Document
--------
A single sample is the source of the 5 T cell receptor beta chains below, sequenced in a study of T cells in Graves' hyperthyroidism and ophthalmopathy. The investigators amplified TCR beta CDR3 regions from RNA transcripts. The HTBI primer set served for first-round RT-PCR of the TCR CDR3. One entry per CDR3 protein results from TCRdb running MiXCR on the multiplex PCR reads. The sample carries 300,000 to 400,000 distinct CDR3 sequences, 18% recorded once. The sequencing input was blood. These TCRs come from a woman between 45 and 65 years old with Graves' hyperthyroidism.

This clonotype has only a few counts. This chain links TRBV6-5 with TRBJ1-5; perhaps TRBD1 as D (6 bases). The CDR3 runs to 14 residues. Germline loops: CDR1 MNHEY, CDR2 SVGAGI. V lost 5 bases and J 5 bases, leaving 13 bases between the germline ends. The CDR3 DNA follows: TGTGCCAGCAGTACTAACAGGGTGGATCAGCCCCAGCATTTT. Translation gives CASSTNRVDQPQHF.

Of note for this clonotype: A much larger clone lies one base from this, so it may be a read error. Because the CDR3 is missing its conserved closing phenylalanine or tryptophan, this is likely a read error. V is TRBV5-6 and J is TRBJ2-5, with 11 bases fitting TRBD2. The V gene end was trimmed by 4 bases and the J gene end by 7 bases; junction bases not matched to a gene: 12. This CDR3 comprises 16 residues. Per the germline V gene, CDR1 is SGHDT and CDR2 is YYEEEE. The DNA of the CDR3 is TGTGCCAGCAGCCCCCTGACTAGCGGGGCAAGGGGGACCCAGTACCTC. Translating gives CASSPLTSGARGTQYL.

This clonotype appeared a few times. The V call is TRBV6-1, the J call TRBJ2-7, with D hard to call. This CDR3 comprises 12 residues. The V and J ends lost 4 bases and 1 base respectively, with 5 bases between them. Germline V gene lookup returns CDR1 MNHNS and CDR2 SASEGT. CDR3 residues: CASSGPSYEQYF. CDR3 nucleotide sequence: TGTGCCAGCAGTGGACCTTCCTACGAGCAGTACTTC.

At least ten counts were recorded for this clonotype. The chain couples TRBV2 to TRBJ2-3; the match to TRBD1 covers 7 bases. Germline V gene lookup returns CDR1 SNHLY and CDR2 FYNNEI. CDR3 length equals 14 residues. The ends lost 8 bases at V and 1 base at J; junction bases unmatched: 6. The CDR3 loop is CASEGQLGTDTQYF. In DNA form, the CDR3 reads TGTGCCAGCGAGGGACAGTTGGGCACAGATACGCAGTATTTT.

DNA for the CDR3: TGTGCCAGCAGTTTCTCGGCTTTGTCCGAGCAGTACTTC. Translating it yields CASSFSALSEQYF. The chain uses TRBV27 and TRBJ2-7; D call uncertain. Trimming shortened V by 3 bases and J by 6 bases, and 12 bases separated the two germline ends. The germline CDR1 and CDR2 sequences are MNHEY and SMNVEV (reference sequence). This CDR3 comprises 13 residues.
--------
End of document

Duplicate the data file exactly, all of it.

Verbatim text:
A single sample is the source of the 5 T cell receptor beta chains below, sequenced in a study of T cells in Graves' hyperthyroidism and ophthalmopathy. The investigators amplified TCR beta CDR3 regions from RNA transcripts. The HTBI primer set served for first-round RT-PCR of the TCR CDR3. One entry per CDR3 protein results from TCRdb running MiXCR on the multiplex PCR reads. The sample carries 300,000 to 400,000 distinct CDR3 sequences, 18% recorded once. The sequencing input was blood. These TCRs come from a woman between 45 and 65 years old with Graves' hyperthyroidism.

This clonotype has only a few counts. This chain links TRBV6-5 with TRBJ1-5; perhaps TRBD1 as D (6 bases). The CDR3 runs to 14 residues. Germline loops: CDR1 MNHEY, CDR2 SVGAGI. V lost 5 bases and J 5 bases, leaving 13 bases between the germline ends. The CDR3 DNA follows: TGTGCCAGCAGTACTAACAGGGTGGATCAGCCCCAGCATTTT. Translation gives CASSTNRVDQPQHF.

Of note for this clonotype: A much larger clone lies one base from this, so it may be a read error. Because the CDR3 is missing its conserved closing phenylalanine or tryptophan, this is likely a read error. V is TRBV5-6 and J is TRBJ2-5, with 11 bases fitting TRBD2. The V gene end was trimmed by 4 bases and the J gene end by 7 bases; junction bases not matched to a gene: 12. This CDR3 comprises 16 residues. Per the germline V gene, CDR1 is SGHDT and CDR2 is YYEEEE. The DNA of the CDR3 is TGTGCCAGCAGCCCCCTGACTAGCGGGGCAAGGGGGACCCAGTACCTC. Translating gives CASSPLTSGARGTQYL.

This clonotype appeared a few times. The V call is TRBV6-1, the J call TRBJ2-7, with D hard to call. This CDR3 comprises 12 residues. The V and J ends lost 4 bases and 1 base respectively, with 5 bases between them. Germline V gene lookup returns CDR1 MNHNS and CDR2 SASEGT. CDR3 residues: CASSGPSYEQYF. CDR3 nucleotide sequence: TGTGCCAGCAGTGGACCTTCCTACGAGCAGTACTTC.

At least ten counts were recorded for this clonotype. The chain couples TRBV2 to TRBJ2-3; the match to TRBD1 covers 7 bases. Germline V gene lookup returns CDR1 SNHLY and CDR2 FYNNEI. CDR3 length equals 14 residues. The ends lost 8 bases at V and 1 base at J; junction bases unmatched: 6. The CDR3 loop is CASEGQLGTDTQYF. In DNA form, the CDR3 reads TGTGCCAGCGAGGGACAGTTGGGCACAGATACGCAGTATTTT.

DNA for the CDR3: TGTGCCAGCAGTTTCTCGGCTTTGTCCGAGCAGTACTTC. Translating it yields CASSFSALSEQYF. The chain uses TRBV27 and TRBJ2-7; D call uncertain. Trimming shortened V by 3 bases and J by 6 bases, and 12 bases separated the two germline ends. The germline CDR1 and CDR2 sequences are MNHEY and SMNVEV (reference sequence). This CDR3 comprises 13 residues.